Hans Wynholds: After my time at UCR and working at KUCR, I went to work for Lockheed in the aerospace industry and continued my education at USC and Stanford. After 10 years working for Lockheed (and by then living in the Bay Area), I ventured out on my own, starting my own business and eventually helping to found and build several more. In hindsight, my work with KUCR became a model for my working career of building small teams of motivated people to tackle interesting technical projects.

7 Things You Didn’t Know About KUCR:

7 Things You Didn't Know About KUCR

When The Washington Post named KUCR the No. 2 best college radio station in the nation, it said, “A good college radio station has the ability to reflect the eclectic tastes and culture of a campus.” KUCR has provided diverse musical and cultural offerings since 1966; today the station broadcasts 24 hours a day, seven days a week, 365 days of the year. It has also archived every playlist used since 2007. Want to know what you didn’t know about KUCR? Keep reading.

1

In 1966, UC Regents approved the ASUCR-originated proposal for the allocation of $10,000 to establish KUCR as a 10-watt broadcast signal situated at 88.1 on the FM dial. KUCR went on-air at 2 p.m. the afternoon of Oct. 2, 1966 with a well-attended open house followed by a live broadcast of the very first carillon concert from the UCR bell tower. It has broadcast from the same building across from the A & I dorms ever since (but on a different frequency and bigger transmitter).

Photo Credit: KUCR Archives Project

2

Both Chancellors Ivan Hinderaker and Tomás Rivera were champions of KUCR. Rivera had been a member of the Carnegie Commission on the Future of Public Broadcasting.

Photo Credit: KUCR Archives Project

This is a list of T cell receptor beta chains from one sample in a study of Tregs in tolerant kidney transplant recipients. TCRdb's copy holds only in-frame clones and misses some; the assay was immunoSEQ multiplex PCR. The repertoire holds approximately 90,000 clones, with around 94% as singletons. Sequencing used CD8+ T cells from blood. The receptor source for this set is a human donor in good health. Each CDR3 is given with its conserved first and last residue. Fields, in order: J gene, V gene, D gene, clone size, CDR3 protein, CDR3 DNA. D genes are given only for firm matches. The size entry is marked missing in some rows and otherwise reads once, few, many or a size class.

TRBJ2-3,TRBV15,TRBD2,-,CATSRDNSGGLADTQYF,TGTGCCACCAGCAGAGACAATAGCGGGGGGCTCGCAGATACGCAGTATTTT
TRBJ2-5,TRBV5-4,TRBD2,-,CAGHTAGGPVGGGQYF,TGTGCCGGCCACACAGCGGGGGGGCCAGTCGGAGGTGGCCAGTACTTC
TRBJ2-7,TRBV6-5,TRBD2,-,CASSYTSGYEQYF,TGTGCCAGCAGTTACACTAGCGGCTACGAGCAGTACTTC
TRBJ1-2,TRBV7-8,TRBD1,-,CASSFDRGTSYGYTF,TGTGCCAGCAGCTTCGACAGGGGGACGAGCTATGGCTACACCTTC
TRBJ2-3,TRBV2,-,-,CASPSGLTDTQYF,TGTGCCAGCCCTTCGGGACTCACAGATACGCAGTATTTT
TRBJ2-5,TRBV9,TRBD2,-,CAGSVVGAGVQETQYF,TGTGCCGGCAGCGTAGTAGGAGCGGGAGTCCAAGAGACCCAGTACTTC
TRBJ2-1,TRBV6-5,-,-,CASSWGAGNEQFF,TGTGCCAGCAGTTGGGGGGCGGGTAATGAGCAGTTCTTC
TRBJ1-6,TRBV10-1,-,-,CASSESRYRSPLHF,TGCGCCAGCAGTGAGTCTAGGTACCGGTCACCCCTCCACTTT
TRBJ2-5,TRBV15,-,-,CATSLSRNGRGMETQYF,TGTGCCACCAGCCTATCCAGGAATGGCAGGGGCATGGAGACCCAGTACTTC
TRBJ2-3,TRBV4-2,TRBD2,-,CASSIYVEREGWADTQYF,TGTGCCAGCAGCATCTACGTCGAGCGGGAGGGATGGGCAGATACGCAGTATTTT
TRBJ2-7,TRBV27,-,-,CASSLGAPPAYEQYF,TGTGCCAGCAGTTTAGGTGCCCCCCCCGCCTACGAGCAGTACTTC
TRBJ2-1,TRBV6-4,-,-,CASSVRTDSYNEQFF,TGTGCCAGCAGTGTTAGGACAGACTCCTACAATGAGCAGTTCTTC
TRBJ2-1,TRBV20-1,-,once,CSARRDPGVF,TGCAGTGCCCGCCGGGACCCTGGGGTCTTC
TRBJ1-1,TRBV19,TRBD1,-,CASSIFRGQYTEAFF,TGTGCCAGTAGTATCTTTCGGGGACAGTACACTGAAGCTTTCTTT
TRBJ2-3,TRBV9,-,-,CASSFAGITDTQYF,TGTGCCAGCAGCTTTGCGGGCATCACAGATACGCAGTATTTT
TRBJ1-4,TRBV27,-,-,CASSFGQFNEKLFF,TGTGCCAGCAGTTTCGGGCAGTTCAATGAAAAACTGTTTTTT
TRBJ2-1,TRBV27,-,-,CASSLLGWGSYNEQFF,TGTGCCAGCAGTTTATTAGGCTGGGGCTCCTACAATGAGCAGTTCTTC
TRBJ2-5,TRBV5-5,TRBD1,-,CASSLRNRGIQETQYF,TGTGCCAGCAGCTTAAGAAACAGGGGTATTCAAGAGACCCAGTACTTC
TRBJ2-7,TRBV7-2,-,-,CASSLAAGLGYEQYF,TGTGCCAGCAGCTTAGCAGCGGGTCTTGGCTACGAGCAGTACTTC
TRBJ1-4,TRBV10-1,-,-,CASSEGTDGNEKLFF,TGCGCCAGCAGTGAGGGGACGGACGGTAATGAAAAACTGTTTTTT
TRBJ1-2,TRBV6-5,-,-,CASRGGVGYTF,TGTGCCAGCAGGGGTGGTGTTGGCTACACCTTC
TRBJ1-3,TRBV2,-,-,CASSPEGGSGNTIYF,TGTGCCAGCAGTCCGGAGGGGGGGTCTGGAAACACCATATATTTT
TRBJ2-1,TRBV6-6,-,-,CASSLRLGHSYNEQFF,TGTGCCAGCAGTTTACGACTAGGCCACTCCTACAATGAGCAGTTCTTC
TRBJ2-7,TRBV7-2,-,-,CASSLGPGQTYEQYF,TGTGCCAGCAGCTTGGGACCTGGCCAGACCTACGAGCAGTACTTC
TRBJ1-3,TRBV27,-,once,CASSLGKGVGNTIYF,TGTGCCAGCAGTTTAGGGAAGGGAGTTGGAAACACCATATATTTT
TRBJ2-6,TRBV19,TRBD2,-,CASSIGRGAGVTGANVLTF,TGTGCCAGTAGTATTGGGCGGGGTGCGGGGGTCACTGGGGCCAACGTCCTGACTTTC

3

KUCR students have covered elections, elected officials and special events. Among those interviewed include Pres. Ronald Reagan, Gov. Jerry Brown, activist César Chávez, Sen. Diane Feinstein, Sen. Barbara Boxer, labor activist Dolores Huerta, Vice President Al Gore, Secretary of State John Kerry, Vice President Richard Cheney, and Presidents Bill Clinton and Barack Obama.

Photo Credit: KUCR Archives Project

4

More than 4,000 UCR alumni have staffed KUCR throughout its 50 years.

Photo Credit: KUCR Archives Project

5

Hans Wynholds on that Ansel Adams photo: I had little appreciation of the truly fortuitous experience of being photographed by Ansel Adams. It was blind luck that events conspired to work out as they did — my timing at KUCR, having KUCR go on the air just when UC had its centennial, having the Chancellor be solidly behind the radio station project and encouraging Ansel Adams to photograph the studio. Finally, having Ansel Adams find this photo worthy of inclusion when there were so many others he could have chosen.

Photo Credit: KUCR Archives Project

6

Skateboard artist and musician, Tracy [Lee] Nelson, a Diegueño/Luiseño Indian, was visiting KUCR and spontaneously created an Indian Time theme song, which Robert Perez still plays today.

Photo Credit: KUCR Archives Project

7

Many artists and writers have been interviewed at KUCR: Ray Bradbury, author of “Fahrenheit 451,” has a 1975 interview. Musician Janis Joplin creating an on-air promo for the station. Kurt Vonnegut, Jr., author of “Slaughterhouse Five,” was interviewed in 1966. Cameron Crowe, award-winning filmmaker (“Almost Famous”) and journalist, interviewed on-air in 1975. All of these are online at http://kucr.org.